4. Participate in their activities. Rather than watching your child play at the playground, join in the fun. Discover/cultivate fun activities that you can enjoy with your child. The goal should be to have a common hobby, something you enjoy doing together.
  5. Remember, a child’s path to adulthood is seldom linear. Children and adolescents will regularly advance, then regress, then advance again in their development. They seldom advance to developmental milestones on time or without detours or bumps in the road. During these cycles, they will necessarily want more autonomy or perhaps need more structure. Learning to “read” your child is an acquired skill, but it is definitely worth cultivating.

How do you define a “good parent”? Can you give an example or story?

That’s a tough one — especially as few of us are “good parents” all the time. In my observation, the best parents of young children and teenagers are prioritizing their children without making parenting their singular obsession (which I have also seen). Good parents have their own fulfilling “adult” lives and also spend a lot of quality time with their children.

How do you inspire your child to “dream big”? Can you give an example or story?

I don’t know that there is a single formula for this, but I can share my own “dream big” story. I grew up in a time when society, in general, did not really encourage girls to “dream big.” But I was lucky that my mother worked (as a medical technician) and took me to her work several times each year, so that I could do more than imagine potential paths for myself: I would see them! I also was lucky to have had several teachers who recognized some capacity in me and pushed me a little to take a harder math class or sign up for something that was out of my comfort zone. I think I was not alone in needing tangible examples of “possibilities” and/or direct encouragement to move in a particular path. I have tried to incorporate such practices in my teaching and school leadership.

How would you define “success” when it comes to raising children?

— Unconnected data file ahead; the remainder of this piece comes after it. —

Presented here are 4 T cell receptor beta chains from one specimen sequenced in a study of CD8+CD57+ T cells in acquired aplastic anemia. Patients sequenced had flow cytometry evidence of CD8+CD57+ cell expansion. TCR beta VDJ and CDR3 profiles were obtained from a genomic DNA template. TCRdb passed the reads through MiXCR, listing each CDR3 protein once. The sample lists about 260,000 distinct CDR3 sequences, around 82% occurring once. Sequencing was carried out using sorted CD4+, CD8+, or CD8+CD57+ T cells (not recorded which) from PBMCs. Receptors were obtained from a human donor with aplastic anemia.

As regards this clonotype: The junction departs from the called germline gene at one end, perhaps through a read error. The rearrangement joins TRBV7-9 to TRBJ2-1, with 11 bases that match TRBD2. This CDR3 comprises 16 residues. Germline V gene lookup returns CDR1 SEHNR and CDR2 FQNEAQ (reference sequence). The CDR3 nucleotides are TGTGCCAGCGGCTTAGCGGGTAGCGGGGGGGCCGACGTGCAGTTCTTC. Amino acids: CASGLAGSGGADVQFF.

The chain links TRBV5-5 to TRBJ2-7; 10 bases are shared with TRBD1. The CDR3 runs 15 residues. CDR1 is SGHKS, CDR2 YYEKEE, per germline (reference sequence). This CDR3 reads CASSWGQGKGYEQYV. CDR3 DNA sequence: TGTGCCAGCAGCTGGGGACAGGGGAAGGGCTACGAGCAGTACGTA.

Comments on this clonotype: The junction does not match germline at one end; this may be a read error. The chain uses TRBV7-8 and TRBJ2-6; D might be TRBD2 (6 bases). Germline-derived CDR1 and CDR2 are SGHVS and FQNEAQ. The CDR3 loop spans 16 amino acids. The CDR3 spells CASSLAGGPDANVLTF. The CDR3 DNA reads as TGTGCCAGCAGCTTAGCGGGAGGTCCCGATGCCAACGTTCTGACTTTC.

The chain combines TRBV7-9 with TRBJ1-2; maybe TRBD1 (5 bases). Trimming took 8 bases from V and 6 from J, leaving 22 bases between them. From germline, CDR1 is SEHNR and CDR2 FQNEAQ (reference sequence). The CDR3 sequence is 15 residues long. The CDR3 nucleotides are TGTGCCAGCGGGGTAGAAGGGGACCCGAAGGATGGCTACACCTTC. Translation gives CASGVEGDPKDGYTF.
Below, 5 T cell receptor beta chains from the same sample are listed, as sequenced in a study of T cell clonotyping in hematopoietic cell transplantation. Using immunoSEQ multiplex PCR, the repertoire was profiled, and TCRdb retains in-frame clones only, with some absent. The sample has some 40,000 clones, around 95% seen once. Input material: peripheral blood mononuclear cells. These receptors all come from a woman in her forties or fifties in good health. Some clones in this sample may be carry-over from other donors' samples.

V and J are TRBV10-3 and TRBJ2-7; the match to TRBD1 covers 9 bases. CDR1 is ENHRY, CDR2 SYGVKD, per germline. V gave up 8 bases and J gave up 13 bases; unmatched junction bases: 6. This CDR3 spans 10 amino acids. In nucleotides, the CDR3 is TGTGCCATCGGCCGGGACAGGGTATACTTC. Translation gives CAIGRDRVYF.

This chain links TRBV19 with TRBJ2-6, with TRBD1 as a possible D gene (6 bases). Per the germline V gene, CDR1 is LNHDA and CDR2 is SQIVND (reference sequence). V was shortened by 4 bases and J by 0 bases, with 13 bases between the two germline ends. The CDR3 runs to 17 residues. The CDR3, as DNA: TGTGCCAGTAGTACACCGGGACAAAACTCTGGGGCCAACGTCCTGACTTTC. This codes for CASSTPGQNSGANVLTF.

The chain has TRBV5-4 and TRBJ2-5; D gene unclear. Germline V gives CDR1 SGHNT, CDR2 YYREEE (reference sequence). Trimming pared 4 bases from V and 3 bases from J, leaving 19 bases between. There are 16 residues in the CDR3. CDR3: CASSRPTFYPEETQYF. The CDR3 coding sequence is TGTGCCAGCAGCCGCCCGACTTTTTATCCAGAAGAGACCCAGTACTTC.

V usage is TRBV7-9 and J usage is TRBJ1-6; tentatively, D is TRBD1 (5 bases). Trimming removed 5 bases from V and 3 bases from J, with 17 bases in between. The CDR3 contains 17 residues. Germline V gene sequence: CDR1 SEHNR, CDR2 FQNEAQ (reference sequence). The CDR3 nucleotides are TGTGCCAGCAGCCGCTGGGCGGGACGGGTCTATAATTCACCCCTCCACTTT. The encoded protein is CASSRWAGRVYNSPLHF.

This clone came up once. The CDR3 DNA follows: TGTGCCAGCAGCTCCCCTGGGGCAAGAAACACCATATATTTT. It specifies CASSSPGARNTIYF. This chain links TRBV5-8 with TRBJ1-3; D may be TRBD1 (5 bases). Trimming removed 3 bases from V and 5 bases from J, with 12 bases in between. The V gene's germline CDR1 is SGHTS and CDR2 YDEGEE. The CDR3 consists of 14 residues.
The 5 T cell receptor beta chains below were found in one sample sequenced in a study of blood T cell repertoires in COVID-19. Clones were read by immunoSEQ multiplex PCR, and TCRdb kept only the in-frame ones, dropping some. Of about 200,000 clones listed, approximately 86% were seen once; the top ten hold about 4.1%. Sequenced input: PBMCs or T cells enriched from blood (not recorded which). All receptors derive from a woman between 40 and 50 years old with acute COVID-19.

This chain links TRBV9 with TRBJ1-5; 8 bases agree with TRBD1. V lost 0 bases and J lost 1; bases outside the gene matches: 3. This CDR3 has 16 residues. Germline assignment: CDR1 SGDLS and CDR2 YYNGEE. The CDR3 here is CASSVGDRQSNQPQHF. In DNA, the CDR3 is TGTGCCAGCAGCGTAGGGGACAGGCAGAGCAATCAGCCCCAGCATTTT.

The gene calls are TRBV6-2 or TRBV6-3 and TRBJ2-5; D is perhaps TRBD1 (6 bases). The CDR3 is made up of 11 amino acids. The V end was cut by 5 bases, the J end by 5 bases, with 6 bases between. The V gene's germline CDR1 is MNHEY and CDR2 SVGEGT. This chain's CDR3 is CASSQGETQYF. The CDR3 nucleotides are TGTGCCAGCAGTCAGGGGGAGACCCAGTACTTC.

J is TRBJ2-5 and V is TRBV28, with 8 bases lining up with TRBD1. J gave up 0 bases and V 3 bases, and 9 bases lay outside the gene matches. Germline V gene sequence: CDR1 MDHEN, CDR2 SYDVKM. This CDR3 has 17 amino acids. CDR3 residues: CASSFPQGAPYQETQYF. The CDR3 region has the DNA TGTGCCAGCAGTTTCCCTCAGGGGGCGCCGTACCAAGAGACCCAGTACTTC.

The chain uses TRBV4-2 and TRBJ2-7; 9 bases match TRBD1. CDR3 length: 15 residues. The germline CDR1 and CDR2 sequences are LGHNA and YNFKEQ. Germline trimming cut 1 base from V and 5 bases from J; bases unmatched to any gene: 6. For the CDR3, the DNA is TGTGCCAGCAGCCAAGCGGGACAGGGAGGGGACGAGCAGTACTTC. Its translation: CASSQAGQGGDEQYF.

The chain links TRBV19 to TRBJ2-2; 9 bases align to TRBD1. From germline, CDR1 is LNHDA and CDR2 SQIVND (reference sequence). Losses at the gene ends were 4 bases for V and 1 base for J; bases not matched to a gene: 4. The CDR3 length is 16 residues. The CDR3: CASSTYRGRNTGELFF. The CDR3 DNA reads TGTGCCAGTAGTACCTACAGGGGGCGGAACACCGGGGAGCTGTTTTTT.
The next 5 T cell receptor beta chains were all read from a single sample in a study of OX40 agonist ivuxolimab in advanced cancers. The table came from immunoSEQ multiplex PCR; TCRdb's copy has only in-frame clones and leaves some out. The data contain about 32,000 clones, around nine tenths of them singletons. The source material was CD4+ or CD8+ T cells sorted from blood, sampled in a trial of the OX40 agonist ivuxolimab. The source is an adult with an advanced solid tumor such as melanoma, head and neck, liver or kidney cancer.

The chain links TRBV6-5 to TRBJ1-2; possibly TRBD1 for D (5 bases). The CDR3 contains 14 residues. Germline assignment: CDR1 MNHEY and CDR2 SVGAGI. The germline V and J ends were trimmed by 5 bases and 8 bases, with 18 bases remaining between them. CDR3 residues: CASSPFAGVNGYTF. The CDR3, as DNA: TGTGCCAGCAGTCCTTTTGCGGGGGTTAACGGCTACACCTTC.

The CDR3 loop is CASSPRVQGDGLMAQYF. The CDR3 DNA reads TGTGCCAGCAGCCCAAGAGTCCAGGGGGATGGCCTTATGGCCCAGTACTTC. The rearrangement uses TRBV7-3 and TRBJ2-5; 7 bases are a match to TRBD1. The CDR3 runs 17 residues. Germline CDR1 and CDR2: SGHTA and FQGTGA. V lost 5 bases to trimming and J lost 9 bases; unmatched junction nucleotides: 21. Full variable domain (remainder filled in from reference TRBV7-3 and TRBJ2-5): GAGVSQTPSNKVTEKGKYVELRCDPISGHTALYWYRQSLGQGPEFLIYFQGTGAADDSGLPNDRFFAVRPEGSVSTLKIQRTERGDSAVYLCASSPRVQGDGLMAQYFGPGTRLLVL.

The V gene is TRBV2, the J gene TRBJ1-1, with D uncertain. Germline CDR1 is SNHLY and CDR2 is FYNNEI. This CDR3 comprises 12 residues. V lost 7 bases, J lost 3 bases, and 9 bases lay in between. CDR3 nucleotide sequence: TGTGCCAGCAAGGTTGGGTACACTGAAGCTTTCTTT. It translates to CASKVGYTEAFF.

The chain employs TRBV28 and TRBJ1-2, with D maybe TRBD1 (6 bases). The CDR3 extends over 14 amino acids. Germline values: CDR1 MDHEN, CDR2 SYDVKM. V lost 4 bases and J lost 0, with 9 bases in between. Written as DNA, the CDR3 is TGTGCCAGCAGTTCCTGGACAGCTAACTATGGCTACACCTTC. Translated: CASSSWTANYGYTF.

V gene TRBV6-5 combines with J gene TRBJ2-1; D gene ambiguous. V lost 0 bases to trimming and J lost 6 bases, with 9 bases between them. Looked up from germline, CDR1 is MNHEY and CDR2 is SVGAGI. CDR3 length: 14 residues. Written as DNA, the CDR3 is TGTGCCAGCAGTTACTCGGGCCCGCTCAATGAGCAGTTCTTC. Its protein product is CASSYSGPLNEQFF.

Well, the true measure of “success” is the adult the child becomes. When I have asked groups of parents about their highest aspirations — their dreams — for their children, it is for them to become stable, self-sufficient, productive, and happy adults.

This is a huge topic in itself, but it would be worthwhile to touch upon it here. What are some ideal social media and digital habits that you think parents should teach to their children?

At Stratford Schools, Digital Citizenship is a crucial part of the curriculum. In this increasingly technology-based world, it is important to teach children the importance of extending their respect, kindness, patients, empathy, and tolerance through every social media and online interaction. Children must be taught the negative ramifications of cyberbullying and why it is crucial not to participate or even act as a bystander in cyberbullying situations. We must teach our children to immediately inform an adult whenever they see anything inappropriate or harmful on the internet.

What are your favorite books, podcasts, or resources that inspire you to be a better parent? Can you explain why you like them?

My current favorite parenting books are Parenting from the Inside Out by Daniel Siegel and Mary Hartzell, written in 2003, and How to Talk So Kids Will Listen & Listen So Kids Will Talk by Adele Faber and Elaine Mazlish, first published in 1980.

Both books really complement each other. The first book features more psychology (child psychology and understanding our own motives and ways of thinking), while the second is full of more practical wisdom.

To learn more about Stratford School’s Preschool – High School programs and campus locations throughout California, visit Stratford also features an ongoing Virtual Parent Speaker series with events throughout the year. Visit our events page to register for an upcoming virtual event.